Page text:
“Oh, and one more thong.”
I’m standing in a narrow, far-flung hallway in Crom Castle, which is a rambling 19th-century pile rising castellically from the shores of Upper Lough Erne, in the misty and melancholic Northern Ireland county of Fermanagh, a two-hour drive from Belfast. Crom is pronounced crum, like one of the particles that falls from a baked good when you shake it, and I’ve just been handed the keys to its entire West Wing—which, in a sign of the times, is now for rent—by one Noel Johnston, its thickly accented manager, who pronounces his first name nole.
Noel lowers his voice. “Lord Erne’ll be by in an ’r or so to say hello,” he whispers, face glowing with magic and wonder all of a sudden, as if he’s about to grant me three wishes. After the briefest of hesitations, I express delight at this news.
“Aye,” Noel agrees, nodding vigorously. “ ’E’s a narstle chup.”
And look, I don’t doubt it. People are quite nice, in my experience, both upon first meeting them and later on as well. Let me go further and admit that many years have passed, decades even, since I harbored a shadow of an objection to the concept of aristocrats owning castles, and of their wandering around in them at will. Crom Castle, I understand, is the historical seat of the Crichtons, a.k.a. the Ernes, a.k.a. the Lords of Fermanagh: one of dozens of English families granted dominion over soggy patches of Ireland back in the day by the British Crown. Seven generations of Ernes have lived and loved and laughed in these corridors, never feeling the need to knock, and with their portraits gazing down coolly from every available yard of wall, I can entirely appreciate why his current Lordship, on a purely psychological level, might feel entitled to keep doing so.
But what of the small matter of my having just rented the place?Well, not the whole castle, but its entire, huge West Wing. Call me a Bolshevik, but surely when Man A accepts money from Man B and appoints him the tenant of a piece of property—be it a hotel room or an apartment or a wing of an Irish castle—then doesn’t Man A forfeit the right to go barging into said property on a whim and saying “Hello” to people, even if the place has been in his family since we were all Cro-Magnons?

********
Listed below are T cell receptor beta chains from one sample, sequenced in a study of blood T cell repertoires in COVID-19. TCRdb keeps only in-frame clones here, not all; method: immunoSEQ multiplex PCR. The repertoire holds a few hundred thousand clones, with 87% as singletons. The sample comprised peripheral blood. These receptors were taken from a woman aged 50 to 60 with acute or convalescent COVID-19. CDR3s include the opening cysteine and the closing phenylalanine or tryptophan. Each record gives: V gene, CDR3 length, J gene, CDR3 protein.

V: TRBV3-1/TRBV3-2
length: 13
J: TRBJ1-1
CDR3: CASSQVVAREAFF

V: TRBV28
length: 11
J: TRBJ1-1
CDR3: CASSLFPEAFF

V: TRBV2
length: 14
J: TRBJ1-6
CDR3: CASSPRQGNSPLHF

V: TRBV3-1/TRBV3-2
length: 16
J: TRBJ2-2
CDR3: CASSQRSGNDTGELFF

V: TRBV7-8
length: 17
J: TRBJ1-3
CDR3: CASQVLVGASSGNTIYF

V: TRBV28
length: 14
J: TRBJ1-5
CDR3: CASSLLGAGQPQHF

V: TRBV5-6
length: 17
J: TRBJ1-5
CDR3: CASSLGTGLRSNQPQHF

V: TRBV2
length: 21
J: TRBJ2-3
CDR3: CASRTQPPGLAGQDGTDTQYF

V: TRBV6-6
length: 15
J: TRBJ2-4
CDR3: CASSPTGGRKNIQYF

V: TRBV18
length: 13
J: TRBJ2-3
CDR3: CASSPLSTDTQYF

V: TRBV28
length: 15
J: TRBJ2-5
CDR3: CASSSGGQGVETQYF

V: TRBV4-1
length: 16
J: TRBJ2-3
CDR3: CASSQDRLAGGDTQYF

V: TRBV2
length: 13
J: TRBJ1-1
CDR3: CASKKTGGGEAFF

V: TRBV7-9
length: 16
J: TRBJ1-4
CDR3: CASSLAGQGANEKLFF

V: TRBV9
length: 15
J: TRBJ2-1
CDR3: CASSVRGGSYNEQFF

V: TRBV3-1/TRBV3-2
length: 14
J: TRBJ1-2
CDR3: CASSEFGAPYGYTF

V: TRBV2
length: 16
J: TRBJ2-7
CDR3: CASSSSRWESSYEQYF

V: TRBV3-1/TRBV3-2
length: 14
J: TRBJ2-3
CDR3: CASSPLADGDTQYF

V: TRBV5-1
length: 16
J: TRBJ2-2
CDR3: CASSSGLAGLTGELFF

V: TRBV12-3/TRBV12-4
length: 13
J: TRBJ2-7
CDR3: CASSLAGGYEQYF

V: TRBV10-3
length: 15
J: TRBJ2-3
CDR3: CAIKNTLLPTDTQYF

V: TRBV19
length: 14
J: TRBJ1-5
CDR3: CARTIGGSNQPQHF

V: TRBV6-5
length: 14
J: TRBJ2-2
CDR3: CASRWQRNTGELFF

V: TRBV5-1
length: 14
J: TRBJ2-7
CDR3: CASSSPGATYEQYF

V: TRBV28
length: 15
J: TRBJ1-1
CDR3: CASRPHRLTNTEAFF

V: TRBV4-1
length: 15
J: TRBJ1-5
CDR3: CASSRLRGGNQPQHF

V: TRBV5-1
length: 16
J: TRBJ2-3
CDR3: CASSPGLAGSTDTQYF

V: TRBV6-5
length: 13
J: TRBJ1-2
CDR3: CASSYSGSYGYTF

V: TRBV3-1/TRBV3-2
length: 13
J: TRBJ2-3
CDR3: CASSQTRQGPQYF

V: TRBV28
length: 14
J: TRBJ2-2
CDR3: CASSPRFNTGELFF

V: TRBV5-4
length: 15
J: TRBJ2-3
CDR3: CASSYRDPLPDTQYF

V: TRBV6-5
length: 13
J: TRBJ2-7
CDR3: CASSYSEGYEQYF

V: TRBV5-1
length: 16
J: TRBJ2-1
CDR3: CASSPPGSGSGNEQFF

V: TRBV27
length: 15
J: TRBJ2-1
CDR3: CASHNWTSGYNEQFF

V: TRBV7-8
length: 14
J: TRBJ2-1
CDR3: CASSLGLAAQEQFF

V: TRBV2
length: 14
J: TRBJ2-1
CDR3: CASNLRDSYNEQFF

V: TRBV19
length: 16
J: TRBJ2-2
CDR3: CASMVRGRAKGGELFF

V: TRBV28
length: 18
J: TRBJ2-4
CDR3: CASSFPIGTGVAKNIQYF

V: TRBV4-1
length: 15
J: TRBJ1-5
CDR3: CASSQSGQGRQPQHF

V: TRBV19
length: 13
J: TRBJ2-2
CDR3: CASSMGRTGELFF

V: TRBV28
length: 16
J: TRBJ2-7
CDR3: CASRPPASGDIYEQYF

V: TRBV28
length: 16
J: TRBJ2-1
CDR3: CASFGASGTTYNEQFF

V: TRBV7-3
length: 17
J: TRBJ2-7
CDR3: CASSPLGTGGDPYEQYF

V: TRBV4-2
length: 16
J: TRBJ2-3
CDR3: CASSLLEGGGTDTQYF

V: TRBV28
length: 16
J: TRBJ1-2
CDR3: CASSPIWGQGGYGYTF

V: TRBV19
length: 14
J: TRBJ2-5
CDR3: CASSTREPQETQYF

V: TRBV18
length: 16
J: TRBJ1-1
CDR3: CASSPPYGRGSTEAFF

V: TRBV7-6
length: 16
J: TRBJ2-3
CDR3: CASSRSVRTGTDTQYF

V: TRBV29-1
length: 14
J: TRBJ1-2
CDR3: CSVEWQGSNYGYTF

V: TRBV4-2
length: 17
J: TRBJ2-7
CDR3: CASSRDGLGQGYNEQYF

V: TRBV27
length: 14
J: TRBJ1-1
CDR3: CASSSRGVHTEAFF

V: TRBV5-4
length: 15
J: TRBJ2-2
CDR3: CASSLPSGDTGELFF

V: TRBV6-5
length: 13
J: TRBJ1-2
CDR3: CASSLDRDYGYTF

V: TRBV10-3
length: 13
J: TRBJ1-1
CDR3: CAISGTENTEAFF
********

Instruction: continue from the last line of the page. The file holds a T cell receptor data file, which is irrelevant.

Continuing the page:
For the fact is that the Ernes have been struggling to keep the place up in recent years. The cost of roof repair has soared. Heating expenses even more so. Factor in the working classes’ newfangled insistence on being paid for their labors in “money” rather than a thin gruel of gristle and turnip peelings and you have a crisis that has many of Britain’s stately homes looking for ways to generate income. And so the Crichtons have decided to rent out their West Wing to holidaymakers, wedding parties, corporate team-building people, and even meditation groups.
But as I savor the clomp and vroom of Noel getting into his car and going away, the news that His Lordship is planning to stop by at some unannounced moment and say hello does cause me to wonder whether it’s yet sunk in to the Ernes what that sacrifice will entail, or if they aren’t, as it were, trying to rent out the west wing of their cake and eat it too.
My anxiety on this issue subsides considerably as the afternoon wears on. Crom is a very beautiful and very peaceful place. After beating my companion at tennis, I find myself uncharacteristically magnanimous in victory, and then we go take a nap in one of West Wing’s six bedrooms, and after that we saunter out into the garden, all 1,900 acres of it, comprising vast stretches of woodland, grazing meadow, and water—namely, Lough Erne itself. At the point that we’ve wandered and frolicked through the grounds for some 50-plus minutes without seeing another person, I do start to feel sheepish for having minded about Lord Erne stopping by, and indeed become so relaxed about the prospect that I don’t even get around to mentioning it to my companion, leaving her with the blissful impression that we have the place entirely to ourselves, and that if she hears anyone approaching down the hallway, it is—almost by definition—me.